The article is It May Be a Good Job, but Is It ‘Good Work’? from Sunday's New York Times. It says that a good job is "a calling that combines excellent performance, expresses one’s ethics and offers a pleasing sense of engagement."

Research shows that "people working in very challenging professions or settings who were technically excellent might find their work difficult unless it was also important to their mission in life.”


"An unexpected finding was that joy was a crucial ingredient of good work."


"There are three questions people can ask about their jobs to evaluate their good-work level: Does it fit your values? Does it evoke excellence; are you highly competent and effective at what you do? Does it bring you that subjective barometer of engagement, joy?"

If you are looking for a job

“Decide what you really like to do and what you would like to spend your life doing. That’s more important than deciding what particular job to hold, because the employment landscape is changing radically and quickly. Then ask, ‘Where could I carry that out?’ and be very flexible about the milieu and venue — but not about what you get a kick out of and can be good at.

And then, third, if you have any choice over where to work, when you’re considering a job, go there and talk to people. Ask yourself, ‘Is this the kind of place where I can see myself in others?’ You might make five times more money at one place, but does it reflect who you are and who you want to be? Are my colleagues people I’d admire or people I’d prefer to avoid?”

Sunday, November 16, 2008

A Megabyte Of Memory Costs 10,000 Times Less Than It Did In 1989

In 1989, I bought a computer and an external hardrive that had 40 megabytes of memory.The drive cost $700 (and that was with the student discount at the Washington State University computer store). The consumer price index has gone up about 75% since then. So raising 700 by 75% gives us about 1226. So if we bought that 40 megabyte hardrive today, it would be $1,226. That works out to $30.67 per megabyte.

My wife recently bought me an 8 gigabyte flash drive for $25. A gigabyte is 1,024 megabytes. So the flash drive has 8,192 megabyters. At $25, that works out to $0.003. That is
less than one cent per megabyte. Since $30.67/.003 = 10,051, it means that a megabyte now costs 10,000 times less than it did in 1989.

Of course I am no computer expert, so maybe there are even better deals out there for memory. If anyone has purchased memory for less than 1 cent per megabyte, let me know.

Friday, November 14, 2008

Shocking News: Americans Cheat On Their Taxes!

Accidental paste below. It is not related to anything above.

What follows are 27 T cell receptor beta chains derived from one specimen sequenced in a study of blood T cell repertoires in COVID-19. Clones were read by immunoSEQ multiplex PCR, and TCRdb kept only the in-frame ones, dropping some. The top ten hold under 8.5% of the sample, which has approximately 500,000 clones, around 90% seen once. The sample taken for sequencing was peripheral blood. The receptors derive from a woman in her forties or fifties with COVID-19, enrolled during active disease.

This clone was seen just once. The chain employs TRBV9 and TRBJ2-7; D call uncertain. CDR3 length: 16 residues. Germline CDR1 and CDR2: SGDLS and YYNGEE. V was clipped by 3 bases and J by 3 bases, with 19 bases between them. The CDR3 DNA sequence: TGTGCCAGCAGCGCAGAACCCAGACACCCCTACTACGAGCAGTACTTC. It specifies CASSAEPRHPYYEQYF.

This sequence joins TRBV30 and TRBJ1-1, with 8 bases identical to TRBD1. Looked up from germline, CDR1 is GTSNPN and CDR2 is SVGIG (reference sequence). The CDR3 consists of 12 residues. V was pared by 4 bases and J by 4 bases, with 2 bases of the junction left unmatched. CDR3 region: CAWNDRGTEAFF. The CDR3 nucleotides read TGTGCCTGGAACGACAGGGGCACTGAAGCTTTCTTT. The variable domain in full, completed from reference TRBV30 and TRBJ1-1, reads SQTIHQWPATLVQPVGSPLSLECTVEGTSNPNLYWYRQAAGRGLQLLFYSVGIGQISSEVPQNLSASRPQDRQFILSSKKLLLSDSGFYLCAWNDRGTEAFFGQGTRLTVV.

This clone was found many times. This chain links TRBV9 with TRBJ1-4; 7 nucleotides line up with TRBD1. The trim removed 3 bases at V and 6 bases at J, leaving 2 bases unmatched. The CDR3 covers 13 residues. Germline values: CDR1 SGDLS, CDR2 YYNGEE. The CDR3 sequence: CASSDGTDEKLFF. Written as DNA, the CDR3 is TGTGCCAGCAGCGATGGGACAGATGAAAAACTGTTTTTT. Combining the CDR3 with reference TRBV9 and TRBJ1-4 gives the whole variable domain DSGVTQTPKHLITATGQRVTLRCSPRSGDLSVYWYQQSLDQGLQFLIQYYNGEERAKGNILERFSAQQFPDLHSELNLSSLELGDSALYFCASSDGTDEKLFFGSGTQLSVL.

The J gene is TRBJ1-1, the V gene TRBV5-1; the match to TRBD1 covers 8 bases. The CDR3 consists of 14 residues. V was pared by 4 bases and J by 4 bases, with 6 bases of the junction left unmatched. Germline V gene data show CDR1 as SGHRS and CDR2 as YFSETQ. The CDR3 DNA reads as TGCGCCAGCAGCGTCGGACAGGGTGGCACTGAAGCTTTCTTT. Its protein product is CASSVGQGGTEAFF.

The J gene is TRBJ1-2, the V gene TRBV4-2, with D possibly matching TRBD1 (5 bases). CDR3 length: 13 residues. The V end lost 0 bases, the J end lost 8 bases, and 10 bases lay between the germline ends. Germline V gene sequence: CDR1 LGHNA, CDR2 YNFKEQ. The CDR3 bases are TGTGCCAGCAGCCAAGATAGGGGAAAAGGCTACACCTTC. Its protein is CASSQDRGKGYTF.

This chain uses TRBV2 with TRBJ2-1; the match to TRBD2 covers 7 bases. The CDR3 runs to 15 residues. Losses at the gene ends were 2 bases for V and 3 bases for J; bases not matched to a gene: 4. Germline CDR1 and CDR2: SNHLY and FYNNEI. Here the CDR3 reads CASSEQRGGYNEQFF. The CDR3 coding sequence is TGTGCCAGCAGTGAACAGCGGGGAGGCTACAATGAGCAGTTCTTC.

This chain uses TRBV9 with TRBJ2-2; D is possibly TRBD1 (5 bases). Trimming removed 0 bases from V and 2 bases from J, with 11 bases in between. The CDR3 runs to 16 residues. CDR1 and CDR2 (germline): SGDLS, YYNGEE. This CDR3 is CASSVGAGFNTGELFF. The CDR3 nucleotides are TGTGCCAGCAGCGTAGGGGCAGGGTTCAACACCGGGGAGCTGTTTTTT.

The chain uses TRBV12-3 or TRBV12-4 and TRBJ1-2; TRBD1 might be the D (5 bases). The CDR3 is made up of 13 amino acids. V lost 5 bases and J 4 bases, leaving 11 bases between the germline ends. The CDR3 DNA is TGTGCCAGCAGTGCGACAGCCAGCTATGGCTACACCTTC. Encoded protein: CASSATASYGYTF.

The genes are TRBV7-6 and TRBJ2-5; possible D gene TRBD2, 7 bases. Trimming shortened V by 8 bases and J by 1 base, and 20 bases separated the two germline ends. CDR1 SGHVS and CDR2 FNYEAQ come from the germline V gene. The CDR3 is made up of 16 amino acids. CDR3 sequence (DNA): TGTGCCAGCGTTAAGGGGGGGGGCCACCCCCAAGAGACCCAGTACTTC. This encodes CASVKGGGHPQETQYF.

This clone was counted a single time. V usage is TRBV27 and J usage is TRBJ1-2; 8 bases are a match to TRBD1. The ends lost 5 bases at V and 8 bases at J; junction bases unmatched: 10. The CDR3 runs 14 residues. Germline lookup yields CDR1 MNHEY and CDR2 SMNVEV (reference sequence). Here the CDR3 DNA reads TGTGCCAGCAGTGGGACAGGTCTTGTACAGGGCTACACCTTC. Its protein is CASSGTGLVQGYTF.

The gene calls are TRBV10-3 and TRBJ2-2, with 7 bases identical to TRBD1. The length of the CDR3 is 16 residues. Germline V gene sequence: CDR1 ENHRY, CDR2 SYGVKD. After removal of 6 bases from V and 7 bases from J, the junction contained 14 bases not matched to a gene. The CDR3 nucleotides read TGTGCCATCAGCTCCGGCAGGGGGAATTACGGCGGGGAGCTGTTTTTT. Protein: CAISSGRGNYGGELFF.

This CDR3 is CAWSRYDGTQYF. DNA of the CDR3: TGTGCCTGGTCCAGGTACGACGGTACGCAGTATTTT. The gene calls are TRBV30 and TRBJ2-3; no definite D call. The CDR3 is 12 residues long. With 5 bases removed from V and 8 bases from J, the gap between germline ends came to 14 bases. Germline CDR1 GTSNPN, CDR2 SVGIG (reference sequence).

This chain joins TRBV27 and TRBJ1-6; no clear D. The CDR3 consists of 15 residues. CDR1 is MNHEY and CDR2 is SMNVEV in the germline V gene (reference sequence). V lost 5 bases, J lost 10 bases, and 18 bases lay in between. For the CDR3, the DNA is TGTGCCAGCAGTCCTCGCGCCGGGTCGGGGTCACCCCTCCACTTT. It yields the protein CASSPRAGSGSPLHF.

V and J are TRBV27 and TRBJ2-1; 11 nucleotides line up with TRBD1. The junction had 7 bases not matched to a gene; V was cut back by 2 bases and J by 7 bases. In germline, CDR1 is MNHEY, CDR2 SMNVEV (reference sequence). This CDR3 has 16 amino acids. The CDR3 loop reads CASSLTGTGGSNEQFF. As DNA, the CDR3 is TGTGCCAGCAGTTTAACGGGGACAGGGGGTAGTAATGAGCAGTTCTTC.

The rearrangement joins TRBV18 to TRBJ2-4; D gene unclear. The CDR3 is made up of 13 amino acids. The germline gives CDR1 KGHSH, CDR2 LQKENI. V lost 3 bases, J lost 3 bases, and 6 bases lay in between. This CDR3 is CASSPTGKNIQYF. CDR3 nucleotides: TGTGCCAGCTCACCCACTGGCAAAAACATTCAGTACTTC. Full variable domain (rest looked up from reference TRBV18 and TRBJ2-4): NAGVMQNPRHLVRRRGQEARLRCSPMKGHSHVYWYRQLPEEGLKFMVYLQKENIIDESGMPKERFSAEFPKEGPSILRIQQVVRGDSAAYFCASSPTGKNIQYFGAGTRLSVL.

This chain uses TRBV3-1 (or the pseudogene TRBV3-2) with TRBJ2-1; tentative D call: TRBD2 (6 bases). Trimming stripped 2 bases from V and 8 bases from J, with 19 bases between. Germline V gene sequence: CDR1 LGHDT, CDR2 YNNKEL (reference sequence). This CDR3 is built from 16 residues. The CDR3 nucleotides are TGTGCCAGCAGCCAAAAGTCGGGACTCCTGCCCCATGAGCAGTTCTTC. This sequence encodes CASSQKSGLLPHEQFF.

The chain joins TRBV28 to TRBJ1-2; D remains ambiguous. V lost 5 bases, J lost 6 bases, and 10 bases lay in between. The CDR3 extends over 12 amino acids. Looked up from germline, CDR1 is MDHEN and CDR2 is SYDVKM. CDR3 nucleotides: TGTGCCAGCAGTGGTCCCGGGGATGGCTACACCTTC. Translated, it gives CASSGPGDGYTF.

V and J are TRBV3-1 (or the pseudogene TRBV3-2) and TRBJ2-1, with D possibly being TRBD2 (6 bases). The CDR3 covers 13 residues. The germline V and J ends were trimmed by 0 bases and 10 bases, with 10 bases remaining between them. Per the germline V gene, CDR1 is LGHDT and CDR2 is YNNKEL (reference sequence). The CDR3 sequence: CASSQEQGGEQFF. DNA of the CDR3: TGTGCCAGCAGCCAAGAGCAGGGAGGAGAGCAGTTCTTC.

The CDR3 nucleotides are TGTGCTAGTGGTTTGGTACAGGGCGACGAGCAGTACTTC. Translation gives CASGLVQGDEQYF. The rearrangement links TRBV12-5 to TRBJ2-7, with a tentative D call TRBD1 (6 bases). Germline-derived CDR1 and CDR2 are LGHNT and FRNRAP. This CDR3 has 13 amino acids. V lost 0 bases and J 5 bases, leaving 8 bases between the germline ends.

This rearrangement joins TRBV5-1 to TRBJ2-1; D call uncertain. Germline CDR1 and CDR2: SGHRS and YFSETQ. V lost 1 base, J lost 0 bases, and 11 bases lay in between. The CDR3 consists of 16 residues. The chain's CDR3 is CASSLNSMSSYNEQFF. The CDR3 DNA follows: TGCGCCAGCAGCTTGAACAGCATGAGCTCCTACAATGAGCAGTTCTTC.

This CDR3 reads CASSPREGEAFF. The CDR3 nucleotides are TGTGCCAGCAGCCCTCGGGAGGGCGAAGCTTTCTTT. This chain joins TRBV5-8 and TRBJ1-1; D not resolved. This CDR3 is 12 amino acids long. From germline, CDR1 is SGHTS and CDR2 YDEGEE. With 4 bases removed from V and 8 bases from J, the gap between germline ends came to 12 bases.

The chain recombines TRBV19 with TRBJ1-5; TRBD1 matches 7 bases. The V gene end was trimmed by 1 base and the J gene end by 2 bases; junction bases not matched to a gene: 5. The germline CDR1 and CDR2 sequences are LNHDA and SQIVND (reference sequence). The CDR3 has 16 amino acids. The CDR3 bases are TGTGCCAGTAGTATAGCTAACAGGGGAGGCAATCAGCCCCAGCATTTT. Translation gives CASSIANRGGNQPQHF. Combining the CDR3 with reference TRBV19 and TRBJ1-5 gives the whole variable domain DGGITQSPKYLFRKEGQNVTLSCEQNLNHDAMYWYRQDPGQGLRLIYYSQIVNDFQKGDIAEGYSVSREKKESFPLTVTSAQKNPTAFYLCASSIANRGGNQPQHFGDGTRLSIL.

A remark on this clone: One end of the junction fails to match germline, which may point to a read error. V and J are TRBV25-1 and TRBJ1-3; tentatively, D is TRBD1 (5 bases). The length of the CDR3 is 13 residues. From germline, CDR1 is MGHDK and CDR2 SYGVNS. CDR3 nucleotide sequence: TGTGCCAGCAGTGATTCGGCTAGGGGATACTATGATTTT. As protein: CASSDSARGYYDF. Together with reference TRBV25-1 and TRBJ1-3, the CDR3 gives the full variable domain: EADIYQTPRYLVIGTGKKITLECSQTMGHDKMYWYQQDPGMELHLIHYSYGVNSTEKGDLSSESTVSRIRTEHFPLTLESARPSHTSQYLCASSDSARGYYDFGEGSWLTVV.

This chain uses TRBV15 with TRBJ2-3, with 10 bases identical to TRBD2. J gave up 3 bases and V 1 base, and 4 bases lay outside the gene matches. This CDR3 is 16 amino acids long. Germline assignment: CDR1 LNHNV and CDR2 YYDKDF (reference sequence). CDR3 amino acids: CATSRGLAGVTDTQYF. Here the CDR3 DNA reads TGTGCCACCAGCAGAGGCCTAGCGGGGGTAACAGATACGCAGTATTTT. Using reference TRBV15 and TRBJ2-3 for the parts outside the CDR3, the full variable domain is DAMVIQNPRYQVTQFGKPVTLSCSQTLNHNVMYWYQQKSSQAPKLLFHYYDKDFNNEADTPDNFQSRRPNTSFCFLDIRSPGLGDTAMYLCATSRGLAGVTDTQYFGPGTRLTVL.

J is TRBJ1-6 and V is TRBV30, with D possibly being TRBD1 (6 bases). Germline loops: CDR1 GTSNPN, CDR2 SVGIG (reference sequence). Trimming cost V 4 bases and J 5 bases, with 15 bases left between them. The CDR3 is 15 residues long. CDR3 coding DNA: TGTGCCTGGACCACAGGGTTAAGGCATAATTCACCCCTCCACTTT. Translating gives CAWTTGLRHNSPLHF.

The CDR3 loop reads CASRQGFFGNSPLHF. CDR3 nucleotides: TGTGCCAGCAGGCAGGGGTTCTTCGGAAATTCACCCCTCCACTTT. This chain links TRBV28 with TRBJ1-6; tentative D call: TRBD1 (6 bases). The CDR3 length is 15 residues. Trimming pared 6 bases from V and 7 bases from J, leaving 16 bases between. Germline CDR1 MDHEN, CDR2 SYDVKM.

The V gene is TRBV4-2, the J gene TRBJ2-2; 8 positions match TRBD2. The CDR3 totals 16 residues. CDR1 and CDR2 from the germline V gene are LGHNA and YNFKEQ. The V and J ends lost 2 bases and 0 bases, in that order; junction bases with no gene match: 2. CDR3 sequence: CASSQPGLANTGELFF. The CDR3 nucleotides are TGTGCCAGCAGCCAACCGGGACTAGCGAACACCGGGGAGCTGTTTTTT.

The link is Report: IRS issued $1B in bad refunds in 2007. Here is the key exerpt:

"The IRS has estimated that the tax gap _ the difference between taxes owed and taxes actually paid _ at about $290 billion a year. Of that, about 57 percent comes from individuals understating incomes or overstating deductions and exemptions."

In both fiscal 2007 and fiscal 2008, the federal government took in about $2.5 trillion. So the amount lost due to cheating is about 11.6% of what is actually collected. It would have more than covered the deficit of $162 billion in fiscal 2007 and it would be about 2/3 of the $450 billion deficit for fiscal 2008.

Wednesday, November 12, 2008

New York City Tax Payers To Pay $1 Billion To See Baseball

The article is As Stadiums Rise, So Do Costs to Taxpayers from the New York Times. Here is an exerpt:

"Though the teams are indeed paying about $2 billion to erect the two stadiums, the cost to the city for infrastructure — parks, garages and transportation improvements — has jumped to about $458 million, from $281 million in 2005. The state is contributing an additional $201 million.

Those totals do not include an estimated $480 million in city, state and federal tax breaks granted to both teams. In addition, neither team has to pay rent or property taxes, though both are playing on city-owned land."

Adding the $458 million to the $480 million puts it at $938. So that is closing in on $1 billion. I recall reading in a book by Andrew Zimbalist (who is quoted in the above article) that sports economists generally agree that public (tax payer) funded stadiums are not worth it. It looks like New Yorkers will be paying more for baseball whether they like it or not.

Sunday, November 09, 2008

Does The Wall Street Journal's Explanation Of The Gas Tax Make Sense?

The article is Obama Builds Ties to 'Chicago School'. Here is the passage that puzzles me:

"Many economists were cheered in April when, amid higher gasoline prices, Mr. Obama opposed a gas-tax holiday -- an idea supported by Sens. John McCain and Hillary Clinton, who was competing with Sen. Obama for the Democratic nomination. Textbook economics said in response to the tax cut, demand would simply raise gas prices to their previous level, and so the benefit of the cut would flow to energy producers rather than consumers."

Here is what I think is going on (see the graph below). A tax on gas is what we call an excise tax. Since the seller must collect the tax, the supply curve shifts upwards by the amount of the tax. In the graph below the S2 line is 60 cents above the S1 line (so the tax is 60 cents a gallon). Now imagine the tax is eliminated, so we move from S2 back to S1. The price falls from $1.40 back to the original $1.00. The demand line does not move and the new equilibrium is at a lower price. The demand line is not going to move to the right (increase) to bring the price back to $1.40. Maybe some other factor will change to make that happen like incomes increasing, but that is not the issue here. It looks like that passage in the WSJ makes no sense.

I exchanged emails with the WSJ reporter. Here is what he had to say: